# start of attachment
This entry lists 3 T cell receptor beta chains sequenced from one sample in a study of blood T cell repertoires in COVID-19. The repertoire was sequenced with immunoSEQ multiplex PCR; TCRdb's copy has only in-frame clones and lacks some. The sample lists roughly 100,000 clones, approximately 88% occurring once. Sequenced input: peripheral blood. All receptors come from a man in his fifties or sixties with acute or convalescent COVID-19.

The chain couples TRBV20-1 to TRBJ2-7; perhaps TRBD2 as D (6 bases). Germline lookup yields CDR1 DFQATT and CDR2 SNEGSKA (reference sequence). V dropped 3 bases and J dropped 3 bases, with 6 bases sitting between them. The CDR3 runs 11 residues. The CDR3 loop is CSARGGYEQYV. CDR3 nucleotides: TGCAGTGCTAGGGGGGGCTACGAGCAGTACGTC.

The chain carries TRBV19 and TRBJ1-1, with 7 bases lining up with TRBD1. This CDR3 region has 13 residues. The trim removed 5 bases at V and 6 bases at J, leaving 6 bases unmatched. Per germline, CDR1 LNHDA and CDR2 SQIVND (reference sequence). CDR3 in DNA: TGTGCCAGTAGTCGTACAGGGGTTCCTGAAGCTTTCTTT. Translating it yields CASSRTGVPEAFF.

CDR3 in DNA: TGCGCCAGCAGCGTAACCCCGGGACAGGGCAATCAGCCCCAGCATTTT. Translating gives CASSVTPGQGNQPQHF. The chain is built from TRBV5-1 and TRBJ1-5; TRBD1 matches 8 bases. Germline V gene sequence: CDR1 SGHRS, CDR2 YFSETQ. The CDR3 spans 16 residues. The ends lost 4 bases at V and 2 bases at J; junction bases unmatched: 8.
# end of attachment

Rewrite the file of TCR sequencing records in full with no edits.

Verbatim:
This entry lists 3 T cell receptor beta chains sequenced from one sample in a study of blood T cell repertoires in COVID-19. The repertoire was sequenced with immunoSEQ multiplex PCR; TCRdb's copy has only in-frame clones and lacks some. The sample lists roughly 100,000 clones, approximately 88% occurring once. Sequenced input: peripheral blood. All receptors come from a man in his fifties or sixties with acute or convalescent COVID-19.

The chain couples TRBV20-1 to TRBJ2-7; perhaps TRBD2 as D (6 bases). Germline lookup yields CDR1 DFQATT and CDR2 SNEGSKA (reference sequence). V dropped 3 bases and J dropped 3 bases, with 6 bases sitting between them. The CDR3 runs 11 residues. The CDR3 loop is CSARGGYEQYV. CDR3 nucleotides: TGCAGTGCTAGGGGGGGCTACGAGCAGTACGTC.

The chain carries TRBV19 and TRBJ1-1, with 7 bases lining up with TRBD1. This CDR3 region has 13 residues. The trim removed 5 bases at V and 6 bases at J, leaving 6 bases unmatched. Per germline, CDR1 LNHDA and CDR2 SQIVND (reference sequence). CDR3 in DNA: TGTGCCAGTAGTCGTACAGGGGTTCCTGAAGCTTTCTTT. Translating it yields CASSRTGVPEAFF.

CDR3 in DNA: TGCGCCAGCAGCGTAACCCCGGGACAGGGCAATCAGCCCCAGCATTTT. Translating gives CASSVTPGQGNQPQHF. The chain is built from TRBV5-1 and TRBJ1-5; TRBD1 matches 8 bases. Germline V gene sequence: CDR1 SGHRS, CDR2 YFSETQ. The CDR3 spans 16 residues. The ends lost 4 bases at V and 2 bases at J; junction bases unmatched: 8.